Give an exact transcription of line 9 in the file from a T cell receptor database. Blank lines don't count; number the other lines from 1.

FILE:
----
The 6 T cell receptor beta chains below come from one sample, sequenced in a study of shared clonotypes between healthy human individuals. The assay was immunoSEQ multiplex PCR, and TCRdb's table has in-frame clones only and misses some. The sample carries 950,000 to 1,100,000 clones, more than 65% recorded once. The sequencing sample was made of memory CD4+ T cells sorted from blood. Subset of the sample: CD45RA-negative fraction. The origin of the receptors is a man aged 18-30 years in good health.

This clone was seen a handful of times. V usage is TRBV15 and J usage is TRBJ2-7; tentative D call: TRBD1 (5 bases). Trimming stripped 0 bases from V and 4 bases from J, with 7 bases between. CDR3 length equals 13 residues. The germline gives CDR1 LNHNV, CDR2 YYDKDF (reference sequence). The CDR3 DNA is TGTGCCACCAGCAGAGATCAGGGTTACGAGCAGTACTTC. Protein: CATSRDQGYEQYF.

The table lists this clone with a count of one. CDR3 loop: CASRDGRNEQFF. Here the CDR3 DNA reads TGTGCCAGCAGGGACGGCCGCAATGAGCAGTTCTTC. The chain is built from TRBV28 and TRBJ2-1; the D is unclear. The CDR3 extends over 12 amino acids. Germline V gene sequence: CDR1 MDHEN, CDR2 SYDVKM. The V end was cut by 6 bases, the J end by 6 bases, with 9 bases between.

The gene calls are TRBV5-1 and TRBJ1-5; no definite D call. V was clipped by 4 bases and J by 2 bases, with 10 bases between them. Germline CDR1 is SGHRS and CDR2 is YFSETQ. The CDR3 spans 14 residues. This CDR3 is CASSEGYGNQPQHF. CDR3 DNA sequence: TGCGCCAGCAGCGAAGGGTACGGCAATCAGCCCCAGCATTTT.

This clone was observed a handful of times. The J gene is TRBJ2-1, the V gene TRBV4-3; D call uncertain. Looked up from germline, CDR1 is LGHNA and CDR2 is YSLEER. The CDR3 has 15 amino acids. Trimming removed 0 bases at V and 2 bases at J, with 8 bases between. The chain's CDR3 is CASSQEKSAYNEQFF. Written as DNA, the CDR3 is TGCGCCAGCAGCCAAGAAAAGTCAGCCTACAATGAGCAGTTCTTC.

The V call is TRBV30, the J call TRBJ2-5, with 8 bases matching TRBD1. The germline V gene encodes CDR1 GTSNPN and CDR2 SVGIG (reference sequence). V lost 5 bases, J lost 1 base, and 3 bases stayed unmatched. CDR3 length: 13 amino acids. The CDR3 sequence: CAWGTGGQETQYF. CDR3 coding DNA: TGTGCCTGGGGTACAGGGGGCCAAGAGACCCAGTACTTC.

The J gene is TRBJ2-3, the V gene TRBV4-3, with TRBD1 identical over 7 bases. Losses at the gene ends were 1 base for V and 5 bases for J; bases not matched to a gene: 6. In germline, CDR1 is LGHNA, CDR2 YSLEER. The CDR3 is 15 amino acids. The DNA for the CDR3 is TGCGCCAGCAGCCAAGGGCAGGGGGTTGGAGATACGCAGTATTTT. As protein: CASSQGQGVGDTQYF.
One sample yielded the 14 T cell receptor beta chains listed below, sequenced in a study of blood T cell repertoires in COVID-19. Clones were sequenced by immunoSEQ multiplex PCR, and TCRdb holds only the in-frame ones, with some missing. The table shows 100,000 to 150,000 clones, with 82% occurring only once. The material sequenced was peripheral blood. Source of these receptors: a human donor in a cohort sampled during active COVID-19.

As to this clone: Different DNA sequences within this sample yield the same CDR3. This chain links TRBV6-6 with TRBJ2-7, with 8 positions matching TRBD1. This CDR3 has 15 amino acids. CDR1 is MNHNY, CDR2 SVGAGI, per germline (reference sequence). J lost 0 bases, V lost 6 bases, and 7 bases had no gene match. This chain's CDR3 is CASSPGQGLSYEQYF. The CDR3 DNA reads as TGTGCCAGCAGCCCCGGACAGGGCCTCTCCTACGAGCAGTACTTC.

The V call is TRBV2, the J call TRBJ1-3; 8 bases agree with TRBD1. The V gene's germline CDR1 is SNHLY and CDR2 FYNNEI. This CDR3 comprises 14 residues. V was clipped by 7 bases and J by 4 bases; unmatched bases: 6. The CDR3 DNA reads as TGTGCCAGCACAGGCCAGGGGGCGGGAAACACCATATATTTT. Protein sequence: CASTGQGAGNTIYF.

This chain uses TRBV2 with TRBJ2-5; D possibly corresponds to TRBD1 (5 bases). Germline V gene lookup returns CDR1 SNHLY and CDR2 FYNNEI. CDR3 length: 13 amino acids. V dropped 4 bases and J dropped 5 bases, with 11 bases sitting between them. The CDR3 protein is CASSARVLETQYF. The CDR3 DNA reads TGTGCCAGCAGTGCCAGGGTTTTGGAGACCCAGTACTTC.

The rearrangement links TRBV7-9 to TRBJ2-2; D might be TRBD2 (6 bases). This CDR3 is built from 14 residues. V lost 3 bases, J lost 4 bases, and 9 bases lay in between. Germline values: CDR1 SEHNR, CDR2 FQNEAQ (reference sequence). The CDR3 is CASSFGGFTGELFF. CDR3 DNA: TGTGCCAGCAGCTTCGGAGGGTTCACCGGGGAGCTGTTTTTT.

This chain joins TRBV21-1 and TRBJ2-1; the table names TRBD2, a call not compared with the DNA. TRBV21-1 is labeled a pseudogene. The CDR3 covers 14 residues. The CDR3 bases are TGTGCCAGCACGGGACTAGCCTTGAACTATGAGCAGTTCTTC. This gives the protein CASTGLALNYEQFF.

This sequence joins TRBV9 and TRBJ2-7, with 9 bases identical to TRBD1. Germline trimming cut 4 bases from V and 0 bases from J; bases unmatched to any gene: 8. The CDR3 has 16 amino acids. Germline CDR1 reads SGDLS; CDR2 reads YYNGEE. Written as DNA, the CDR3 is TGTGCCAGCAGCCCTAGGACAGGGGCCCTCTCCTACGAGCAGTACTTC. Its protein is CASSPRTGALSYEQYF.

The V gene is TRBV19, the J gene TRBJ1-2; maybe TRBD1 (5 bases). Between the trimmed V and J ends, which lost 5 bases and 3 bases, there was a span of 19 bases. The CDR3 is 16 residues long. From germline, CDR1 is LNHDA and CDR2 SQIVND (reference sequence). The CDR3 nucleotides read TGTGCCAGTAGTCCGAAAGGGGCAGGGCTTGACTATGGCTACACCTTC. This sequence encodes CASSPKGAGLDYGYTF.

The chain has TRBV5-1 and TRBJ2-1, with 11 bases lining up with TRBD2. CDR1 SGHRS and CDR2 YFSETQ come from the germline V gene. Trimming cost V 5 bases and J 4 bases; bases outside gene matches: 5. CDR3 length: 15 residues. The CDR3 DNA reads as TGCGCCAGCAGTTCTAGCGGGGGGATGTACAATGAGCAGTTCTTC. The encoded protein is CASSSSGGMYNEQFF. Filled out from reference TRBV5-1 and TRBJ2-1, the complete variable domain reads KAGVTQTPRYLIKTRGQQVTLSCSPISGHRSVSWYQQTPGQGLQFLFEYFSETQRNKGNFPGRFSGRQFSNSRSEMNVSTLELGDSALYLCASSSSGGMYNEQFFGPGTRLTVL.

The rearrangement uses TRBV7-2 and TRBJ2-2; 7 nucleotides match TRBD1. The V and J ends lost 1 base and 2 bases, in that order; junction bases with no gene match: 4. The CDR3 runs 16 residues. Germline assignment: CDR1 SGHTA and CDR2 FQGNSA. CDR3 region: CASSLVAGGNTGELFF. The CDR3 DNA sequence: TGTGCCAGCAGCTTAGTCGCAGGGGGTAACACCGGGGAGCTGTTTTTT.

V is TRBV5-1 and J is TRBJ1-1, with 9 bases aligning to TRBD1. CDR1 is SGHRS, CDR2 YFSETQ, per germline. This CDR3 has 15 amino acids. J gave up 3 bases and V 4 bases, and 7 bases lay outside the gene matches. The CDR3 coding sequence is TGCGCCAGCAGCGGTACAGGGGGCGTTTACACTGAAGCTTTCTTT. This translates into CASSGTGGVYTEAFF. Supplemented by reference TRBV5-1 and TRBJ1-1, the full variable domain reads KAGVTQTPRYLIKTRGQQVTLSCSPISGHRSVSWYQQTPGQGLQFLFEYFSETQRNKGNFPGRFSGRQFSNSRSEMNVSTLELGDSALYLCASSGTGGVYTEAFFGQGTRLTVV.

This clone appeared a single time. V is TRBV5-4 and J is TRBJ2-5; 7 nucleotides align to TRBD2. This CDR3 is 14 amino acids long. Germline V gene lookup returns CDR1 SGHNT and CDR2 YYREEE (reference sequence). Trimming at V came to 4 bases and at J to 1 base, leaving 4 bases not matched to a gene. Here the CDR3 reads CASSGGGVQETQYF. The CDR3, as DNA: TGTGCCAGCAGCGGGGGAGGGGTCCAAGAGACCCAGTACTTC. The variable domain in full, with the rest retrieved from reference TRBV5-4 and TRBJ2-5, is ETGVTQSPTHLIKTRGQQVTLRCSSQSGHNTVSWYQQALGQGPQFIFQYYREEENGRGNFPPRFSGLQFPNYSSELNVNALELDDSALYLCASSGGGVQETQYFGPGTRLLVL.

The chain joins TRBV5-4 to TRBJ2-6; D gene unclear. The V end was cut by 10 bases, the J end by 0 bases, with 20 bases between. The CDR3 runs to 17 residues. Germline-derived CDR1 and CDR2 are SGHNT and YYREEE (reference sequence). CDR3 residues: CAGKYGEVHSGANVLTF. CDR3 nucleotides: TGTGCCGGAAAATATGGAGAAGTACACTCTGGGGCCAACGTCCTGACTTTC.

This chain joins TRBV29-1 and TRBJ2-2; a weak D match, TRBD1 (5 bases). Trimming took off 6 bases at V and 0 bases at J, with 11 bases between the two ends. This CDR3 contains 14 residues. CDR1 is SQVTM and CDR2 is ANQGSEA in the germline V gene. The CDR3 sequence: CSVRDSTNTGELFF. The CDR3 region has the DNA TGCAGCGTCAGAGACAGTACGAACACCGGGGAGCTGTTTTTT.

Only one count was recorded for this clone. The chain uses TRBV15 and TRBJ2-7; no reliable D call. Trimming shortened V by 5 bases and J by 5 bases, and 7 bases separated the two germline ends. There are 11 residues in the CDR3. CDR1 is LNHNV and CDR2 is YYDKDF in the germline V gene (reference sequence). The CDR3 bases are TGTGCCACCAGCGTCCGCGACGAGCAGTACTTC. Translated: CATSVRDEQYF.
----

As to this clone: Different DNA sequences within this sample yield the same CDR3. This chain links TRBV6-6 with TRBJ2-7, with 8 positions matching TRBD1. This CDR3 has 15 amino acids. CDR1 is MNHNY, CDR2 SVGAGI, per germline (reference sequence). J lost 0 bases, V lost 6 bases, and 7 bases had no gene match. This chain's CDR3 is CASSPGQGLSYEQYF. The CDR3 DNA reads as TGTGCCAGCAGCCCCGGACAGGGCCTCTCCTACGAGCAGTACTTC.